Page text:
The first step to keeping e-waste out of landfill? Make products repairable
Consumer NZ has discovered an American company selling heart-rate monitors that shows a shameless disregard for the environmental crisis.
When Ruairi O’Shea, an investigative writer at Consumer NZ received a Tickr heart-rate monitor from American company Wahoo, he didn’t expect to cycle through three replacements in an 18-month period.
“My heart-rate monitor broke three times in a year and a half, and Wahoo replaced it for me every time” says O’Shea.
Tickr’s terrible timeline
- December 2021 – Tickr #1 gifted on Christmas
- April 2022 – Tickr #1 broke (data flat-lined)
- April 2022 - Tickr #2 arrived
- April 2022 – Tickr #2 broke (battery enclosure flooded)
- April 2022 – Tickr #3 arrived
- May 2023 – Tickr #3 broke
- May 2023 – Tickr #4 arrived
"It seems I'm not alone in this experience, with a number of internet forums describing a pattern of faulty devices that are quickly replaced by Wahoo.
"At first, Wahoo's customer service was a breath of fresh air, and I was delighted with the ease of receiving my first replacement. But as my devices repeatedly broke, I recognised this for what it was – a big waste of resources. Now I’ve got three heart-rate monitors that are destined for landfill.
“To make matters worse, Wahoo's website claims to ‘ensure waste is recycled and reused where possible to help lessen our environmental impact’, yet not once has the company attempted to recover, recycle or reuse the leftover parts of my heart-rate monitors.”
When asked for comment, a Wahoo spokesperson said, “Wahoo has a high focus on customer satisfaction and making sure we support our athletes with first class customer service.”
O’Shea feels less than satisfied with his experience.
“Repeatedly engaging with customer service to replace heart rate monitors is not my idea of a good time. It’s also devastating to realise the company is essentially encouraging you to engage in environmentally destructive practices.
“This kind of conduct is unacceptable in a climate crisis,” says O’Shea.
E-waste is the fastest growing waste source in the world – a repairability label will help slow it down
Paul Smith, product test manager at Consumer is frustrated that New Zealand is the only country in the OECD without e-waste regulations. Smith, along with the other 14,805 people who've signed the watchdog's petition, want a mandatory product repairability label.
“People don’t dump their appliances in landfill because they want to. They dump appliances because they’re too complicated, expensive or impossible to repair. Without the option for repairability, there’s nowhere else for their broken toaster, fridge, or heart rate monitor to go.
“That’s why we’re urgently calling for a repairability label. If people can make purchases based on how long products will last and how repairable they are, manufacturers will be forced to up their game, and we can slow down the growth of e-waste.”
Broken heart-rate monitors just another example of a broken industry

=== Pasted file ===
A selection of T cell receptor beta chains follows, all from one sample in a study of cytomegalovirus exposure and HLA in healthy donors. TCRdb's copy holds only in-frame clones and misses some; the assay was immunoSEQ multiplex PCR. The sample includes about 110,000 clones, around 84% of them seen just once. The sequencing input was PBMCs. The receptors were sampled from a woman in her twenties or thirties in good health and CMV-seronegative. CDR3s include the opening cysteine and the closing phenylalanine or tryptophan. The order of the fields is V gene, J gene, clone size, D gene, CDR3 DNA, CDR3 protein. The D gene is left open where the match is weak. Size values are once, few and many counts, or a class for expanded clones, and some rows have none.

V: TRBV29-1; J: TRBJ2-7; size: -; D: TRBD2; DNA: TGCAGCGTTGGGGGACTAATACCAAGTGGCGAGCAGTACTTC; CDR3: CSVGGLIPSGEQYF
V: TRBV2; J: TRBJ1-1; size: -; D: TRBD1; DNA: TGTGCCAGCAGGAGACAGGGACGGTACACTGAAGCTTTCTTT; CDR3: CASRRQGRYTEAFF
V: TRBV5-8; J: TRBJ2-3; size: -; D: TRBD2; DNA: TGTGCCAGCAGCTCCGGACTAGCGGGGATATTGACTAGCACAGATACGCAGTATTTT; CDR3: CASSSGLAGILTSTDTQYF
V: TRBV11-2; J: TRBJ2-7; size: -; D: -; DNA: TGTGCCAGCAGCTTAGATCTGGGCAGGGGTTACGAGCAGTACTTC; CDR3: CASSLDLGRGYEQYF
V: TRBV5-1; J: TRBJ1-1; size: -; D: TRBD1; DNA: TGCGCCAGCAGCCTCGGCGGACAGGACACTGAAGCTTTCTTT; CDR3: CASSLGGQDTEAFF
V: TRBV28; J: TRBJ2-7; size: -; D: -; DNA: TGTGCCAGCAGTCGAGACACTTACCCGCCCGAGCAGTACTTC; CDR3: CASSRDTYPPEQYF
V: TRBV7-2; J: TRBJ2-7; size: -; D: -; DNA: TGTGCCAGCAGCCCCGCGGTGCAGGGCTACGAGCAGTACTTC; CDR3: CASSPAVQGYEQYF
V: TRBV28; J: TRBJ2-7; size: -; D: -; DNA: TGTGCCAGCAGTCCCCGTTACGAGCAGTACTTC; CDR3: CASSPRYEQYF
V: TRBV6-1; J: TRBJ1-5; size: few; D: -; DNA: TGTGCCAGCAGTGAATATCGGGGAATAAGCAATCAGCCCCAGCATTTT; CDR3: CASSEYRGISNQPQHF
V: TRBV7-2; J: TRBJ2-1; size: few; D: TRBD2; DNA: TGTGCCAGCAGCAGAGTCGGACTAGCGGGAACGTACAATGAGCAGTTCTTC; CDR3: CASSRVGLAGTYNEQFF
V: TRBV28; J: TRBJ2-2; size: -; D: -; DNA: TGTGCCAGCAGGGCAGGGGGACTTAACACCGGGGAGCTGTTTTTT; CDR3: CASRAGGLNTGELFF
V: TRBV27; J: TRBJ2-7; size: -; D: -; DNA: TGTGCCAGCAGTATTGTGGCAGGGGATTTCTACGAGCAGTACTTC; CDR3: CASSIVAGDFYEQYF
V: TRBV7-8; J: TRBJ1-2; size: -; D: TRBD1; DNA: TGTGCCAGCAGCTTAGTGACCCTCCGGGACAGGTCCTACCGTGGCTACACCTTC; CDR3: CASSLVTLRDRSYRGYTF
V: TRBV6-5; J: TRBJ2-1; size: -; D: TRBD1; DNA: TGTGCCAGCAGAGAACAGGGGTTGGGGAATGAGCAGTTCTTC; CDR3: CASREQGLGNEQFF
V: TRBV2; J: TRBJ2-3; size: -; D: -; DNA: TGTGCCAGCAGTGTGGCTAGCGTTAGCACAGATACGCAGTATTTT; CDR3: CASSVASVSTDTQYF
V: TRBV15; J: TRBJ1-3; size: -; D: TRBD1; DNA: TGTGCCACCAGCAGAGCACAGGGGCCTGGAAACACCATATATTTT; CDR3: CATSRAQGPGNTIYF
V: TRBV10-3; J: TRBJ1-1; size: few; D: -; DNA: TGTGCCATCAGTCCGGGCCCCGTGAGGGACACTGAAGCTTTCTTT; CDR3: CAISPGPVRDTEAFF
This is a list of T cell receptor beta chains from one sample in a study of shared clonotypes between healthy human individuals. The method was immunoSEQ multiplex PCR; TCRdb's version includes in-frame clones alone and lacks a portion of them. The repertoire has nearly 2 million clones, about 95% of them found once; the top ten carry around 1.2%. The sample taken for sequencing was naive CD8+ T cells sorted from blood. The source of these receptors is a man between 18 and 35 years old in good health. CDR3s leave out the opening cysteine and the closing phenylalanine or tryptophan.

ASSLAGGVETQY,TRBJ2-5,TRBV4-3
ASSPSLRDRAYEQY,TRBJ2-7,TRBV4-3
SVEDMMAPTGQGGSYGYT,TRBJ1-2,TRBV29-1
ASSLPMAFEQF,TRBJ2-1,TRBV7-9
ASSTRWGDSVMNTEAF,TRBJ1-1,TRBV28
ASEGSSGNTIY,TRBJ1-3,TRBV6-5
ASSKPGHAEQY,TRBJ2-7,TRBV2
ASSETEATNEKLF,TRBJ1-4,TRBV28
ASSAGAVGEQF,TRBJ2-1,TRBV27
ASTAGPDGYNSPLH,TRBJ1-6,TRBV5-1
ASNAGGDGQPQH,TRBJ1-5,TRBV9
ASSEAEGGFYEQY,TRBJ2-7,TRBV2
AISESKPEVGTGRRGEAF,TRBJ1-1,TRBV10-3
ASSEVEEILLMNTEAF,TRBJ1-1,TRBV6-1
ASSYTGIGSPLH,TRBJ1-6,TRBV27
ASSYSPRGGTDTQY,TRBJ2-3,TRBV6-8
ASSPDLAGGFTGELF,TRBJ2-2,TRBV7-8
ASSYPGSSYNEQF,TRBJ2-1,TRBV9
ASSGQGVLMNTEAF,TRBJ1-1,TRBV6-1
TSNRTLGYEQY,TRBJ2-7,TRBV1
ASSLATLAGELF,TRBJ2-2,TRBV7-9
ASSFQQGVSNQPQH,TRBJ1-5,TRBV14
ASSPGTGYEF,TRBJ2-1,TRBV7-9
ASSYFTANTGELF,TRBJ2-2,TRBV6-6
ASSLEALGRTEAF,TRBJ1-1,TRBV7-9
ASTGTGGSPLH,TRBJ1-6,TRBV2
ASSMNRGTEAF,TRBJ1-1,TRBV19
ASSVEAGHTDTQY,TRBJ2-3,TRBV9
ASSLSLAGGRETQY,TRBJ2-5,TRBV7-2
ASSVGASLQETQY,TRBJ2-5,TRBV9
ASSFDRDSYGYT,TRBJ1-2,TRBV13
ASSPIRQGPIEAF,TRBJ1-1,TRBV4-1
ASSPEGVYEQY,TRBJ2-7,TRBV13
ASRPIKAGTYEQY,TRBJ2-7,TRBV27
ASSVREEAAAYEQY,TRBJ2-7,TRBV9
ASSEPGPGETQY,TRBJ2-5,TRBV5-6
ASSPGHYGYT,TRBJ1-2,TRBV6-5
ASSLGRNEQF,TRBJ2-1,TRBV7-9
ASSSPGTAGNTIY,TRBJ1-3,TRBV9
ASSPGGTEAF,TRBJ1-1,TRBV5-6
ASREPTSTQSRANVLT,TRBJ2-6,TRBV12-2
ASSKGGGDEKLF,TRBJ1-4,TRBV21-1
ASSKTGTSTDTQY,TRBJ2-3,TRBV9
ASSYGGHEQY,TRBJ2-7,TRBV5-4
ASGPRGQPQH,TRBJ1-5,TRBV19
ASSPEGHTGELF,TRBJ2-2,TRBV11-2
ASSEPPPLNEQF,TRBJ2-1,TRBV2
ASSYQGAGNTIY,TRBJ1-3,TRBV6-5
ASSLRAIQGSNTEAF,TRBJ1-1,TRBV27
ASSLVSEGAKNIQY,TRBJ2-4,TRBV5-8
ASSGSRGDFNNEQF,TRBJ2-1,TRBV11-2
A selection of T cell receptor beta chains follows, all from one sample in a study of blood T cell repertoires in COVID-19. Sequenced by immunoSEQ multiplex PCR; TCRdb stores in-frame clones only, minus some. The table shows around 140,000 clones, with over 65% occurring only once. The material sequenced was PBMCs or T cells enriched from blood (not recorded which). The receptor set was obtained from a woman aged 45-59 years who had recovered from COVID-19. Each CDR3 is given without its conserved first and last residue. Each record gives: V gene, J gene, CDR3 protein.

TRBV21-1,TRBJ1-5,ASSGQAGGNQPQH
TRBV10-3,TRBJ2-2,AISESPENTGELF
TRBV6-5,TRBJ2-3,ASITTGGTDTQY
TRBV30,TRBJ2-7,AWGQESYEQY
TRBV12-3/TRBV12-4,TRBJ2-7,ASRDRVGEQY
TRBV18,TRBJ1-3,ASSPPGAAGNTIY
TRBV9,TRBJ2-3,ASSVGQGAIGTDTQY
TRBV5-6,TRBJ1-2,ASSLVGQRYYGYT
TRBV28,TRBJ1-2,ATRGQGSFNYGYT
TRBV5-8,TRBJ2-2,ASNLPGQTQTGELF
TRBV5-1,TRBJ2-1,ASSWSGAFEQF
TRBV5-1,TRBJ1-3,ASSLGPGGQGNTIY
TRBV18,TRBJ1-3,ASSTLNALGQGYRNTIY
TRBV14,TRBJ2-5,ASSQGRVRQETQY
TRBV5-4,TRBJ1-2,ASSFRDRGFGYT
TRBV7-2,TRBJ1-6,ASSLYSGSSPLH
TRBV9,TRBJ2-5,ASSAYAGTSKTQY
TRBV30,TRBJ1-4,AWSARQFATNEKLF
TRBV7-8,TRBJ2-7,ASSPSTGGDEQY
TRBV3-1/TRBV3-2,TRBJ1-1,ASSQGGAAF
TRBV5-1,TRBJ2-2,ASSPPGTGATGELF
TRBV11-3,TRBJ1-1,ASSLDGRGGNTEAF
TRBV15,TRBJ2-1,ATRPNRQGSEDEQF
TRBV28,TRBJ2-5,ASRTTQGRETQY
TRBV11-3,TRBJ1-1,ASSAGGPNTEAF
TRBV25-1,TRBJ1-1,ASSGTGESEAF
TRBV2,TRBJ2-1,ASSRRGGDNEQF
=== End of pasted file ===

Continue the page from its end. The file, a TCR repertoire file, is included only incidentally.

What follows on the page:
Computer Recycling, an e-waste disposal center in Auckland, explains that electronics in landfill are responsible for 70% of the world’s toxic waste, and the raw materials contained in the world’s discarded e-waste are worth USD$62.5 billion annually¹.
New Zealanders alone throw an estimated 97,000 tonnes of unwanted or broken electric waste into landfill every year².
“To put that into perspective, imagine that all New Zealand’s e-waste for a year consisted of Breville four-slice toasters. Neatly stacked, 97,000 tonnes would fill the entire Eden Park turf up to the height of the tallest grandstand. The remaining 2 million toasters would fill up all 60 floors of the Sky Tower,” says Smith.
“If we force manufacturers to include repairability labels, they will create products that last. It's better for our pockets, for people and the planet.”
July results from Consumer's quarterly sentiment survey show that sustainability continues to matter to people.
“New Zealanders are concerned about our environment, but it can feel hard to know what to do to make a tangible difference,” says Smith.
Making products repairable would be a great start.
“Making durable products should be easier for manufacturers than making easy-to-break ones. It’s baffling that we don’t have a better handle on this.”
Sign our petition to demand a repairability label
In the same way that energy star ratings tell you how efficient a product is to use, a repairability label tells you how easy a product is to repair.
The label gives products a score based on:
- whether repair documentation is available for independent repairers and/or consumers
- how easy it is to disassemble the product
- availability of spare parts
- price of spare parts
- any other criteria specific to the product type.
Consumer is calling for New Zealanders to demand that retailers lift their game.
“Please sign our petition and demand a mandatory repairability label. Once we receive 15,000 signatures, we will present to parliament.”